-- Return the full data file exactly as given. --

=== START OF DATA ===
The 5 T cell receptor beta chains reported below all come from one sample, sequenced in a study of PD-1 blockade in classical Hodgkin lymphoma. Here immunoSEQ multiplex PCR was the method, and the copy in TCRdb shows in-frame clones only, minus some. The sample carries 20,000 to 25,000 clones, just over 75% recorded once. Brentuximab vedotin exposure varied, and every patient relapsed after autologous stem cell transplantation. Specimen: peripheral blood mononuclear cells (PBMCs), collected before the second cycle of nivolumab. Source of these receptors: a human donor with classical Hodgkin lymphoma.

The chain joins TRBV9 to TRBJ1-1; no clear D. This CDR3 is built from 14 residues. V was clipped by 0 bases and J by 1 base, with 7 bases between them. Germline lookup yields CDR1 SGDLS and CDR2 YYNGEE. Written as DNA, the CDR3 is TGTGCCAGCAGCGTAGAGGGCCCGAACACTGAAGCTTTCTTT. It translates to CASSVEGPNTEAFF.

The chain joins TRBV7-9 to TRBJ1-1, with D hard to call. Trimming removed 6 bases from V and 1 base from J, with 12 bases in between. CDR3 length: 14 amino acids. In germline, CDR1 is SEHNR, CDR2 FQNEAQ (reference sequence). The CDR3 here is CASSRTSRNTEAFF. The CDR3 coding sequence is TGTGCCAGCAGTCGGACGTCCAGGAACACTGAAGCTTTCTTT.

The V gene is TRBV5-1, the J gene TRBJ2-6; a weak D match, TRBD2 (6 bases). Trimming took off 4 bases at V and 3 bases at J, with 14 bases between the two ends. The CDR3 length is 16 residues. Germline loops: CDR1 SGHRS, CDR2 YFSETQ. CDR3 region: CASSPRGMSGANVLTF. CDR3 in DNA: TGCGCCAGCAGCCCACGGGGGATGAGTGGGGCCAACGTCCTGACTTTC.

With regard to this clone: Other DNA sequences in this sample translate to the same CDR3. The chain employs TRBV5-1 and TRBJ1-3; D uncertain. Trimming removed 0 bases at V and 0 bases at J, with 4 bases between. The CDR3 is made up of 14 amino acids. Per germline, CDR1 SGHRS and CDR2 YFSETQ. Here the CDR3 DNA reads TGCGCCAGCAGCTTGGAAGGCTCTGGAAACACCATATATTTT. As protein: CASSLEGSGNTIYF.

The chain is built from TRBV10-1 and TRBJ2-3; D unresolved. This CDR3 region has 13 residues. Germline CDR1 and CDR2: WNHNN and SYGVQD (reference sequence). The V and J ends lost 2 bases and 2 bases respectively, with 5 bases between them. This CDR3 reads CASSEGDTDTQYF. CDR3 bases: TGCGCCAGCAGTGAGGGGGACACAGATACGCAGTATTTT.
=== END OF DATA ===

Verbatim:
The 5 T cell receptor beta chains reported below all come from one sample, sequenced in a study of PD-1 blockade in classical Hodgkin lymphoma. Here immunoSEQ multiplex PCR was the method, and the copy in TCRdb shows in-frame clones only, minus some. The sample carries 20,000 to 25,000 clones, just over 75% recorded once. Brentuximab vedotin exposure varied, and every patient relapsed after autologous stem cell transplantation. Specimen: peripheral blood mononuclear cells (PBMCs), collected before the second cycle of nivolumab. Source of these receptors: a human donor with classical Hodgkin lymphoma.

The chain joins TRBV9 to TRBJ1-1; no clear D. This CDR3 is built from 14 residues. V was clipped by 0 bases and J by 1 base, with 7 bases between them. Germline lookup yields CDR1 SGDLS and CDR2 YYNGEE. Written as DNA, the CDR3 is TGTGCCAGCAGCGTAGAGGGCCCGAACACTGAAGCTTTCTTT. It translates to CASSVEGPNTEAFF.

The chain joins TRBV7-9 to TRBJ1-1, with D hard to call. Trimming removed 6 bases from V and 1 base from J, with 12 bases in between. CDR3 length: 14 amino acids. In germline, CDR1 is SEHNR, CDR2 FQNEAQ (reference sequence). The CDR3 here is CASSRTSRNTEAFF. The CDR3 coding sequence is TGTGCCAGCAGTCGGACGTCCAGGAACACTGAAGCTTTCTTT.

The V gene is TRBV5-1, the J gene TRBJ2-6; a weak D match, TRBD2 (6 bases). Trimming took off 4 bases at V and 3 bases at J, with 14 bases between the two ends. The CDR3 length is 16 residues. Germline loops: CDR1 SGHRS, CDR2 YFSETQ. CDR3 region: CASSPRGMSGANVLTF. CDR3 in DNA: TGCGCCAGCAGCCCACGGGGGATGAGTGGGGCCAACGTCCTGACTTTC.

With regard to this clone: Other DNA sequences in this sample translate to the same CDR3. The chain employs TRBV5-1 and TRBJ1-3; D uncertain. Trimming removed 0 bases at V and 0 bases at J, with 4 bases between. The CDR3 is made up of 14 amino acids. Per germline, CDR1 SGHRS and CDR2 YFSETQ. Here the CDR3 DNA reads TGCGCCAGCAGCTTGGAAGGCTCTGGAAACACCATATATTTT. As protein: CASSLEGSGNTIYF.

The chain is built from TRBV10-1 and TRBJ2-3; D unresolved. This CDR3 region has 13 residues. Germline CDR1 and CDR2: WNHNN and SYGVQD (reference sequence). The V and J ends lost 2 bases and 2 bases respectively, with 5 bases between them. This CDR3 reads CASSEGDTDTQYF. CDR3 bases: TGCGCCAGCAGTGAGGGGGACACAGATACGCAGTATTTT.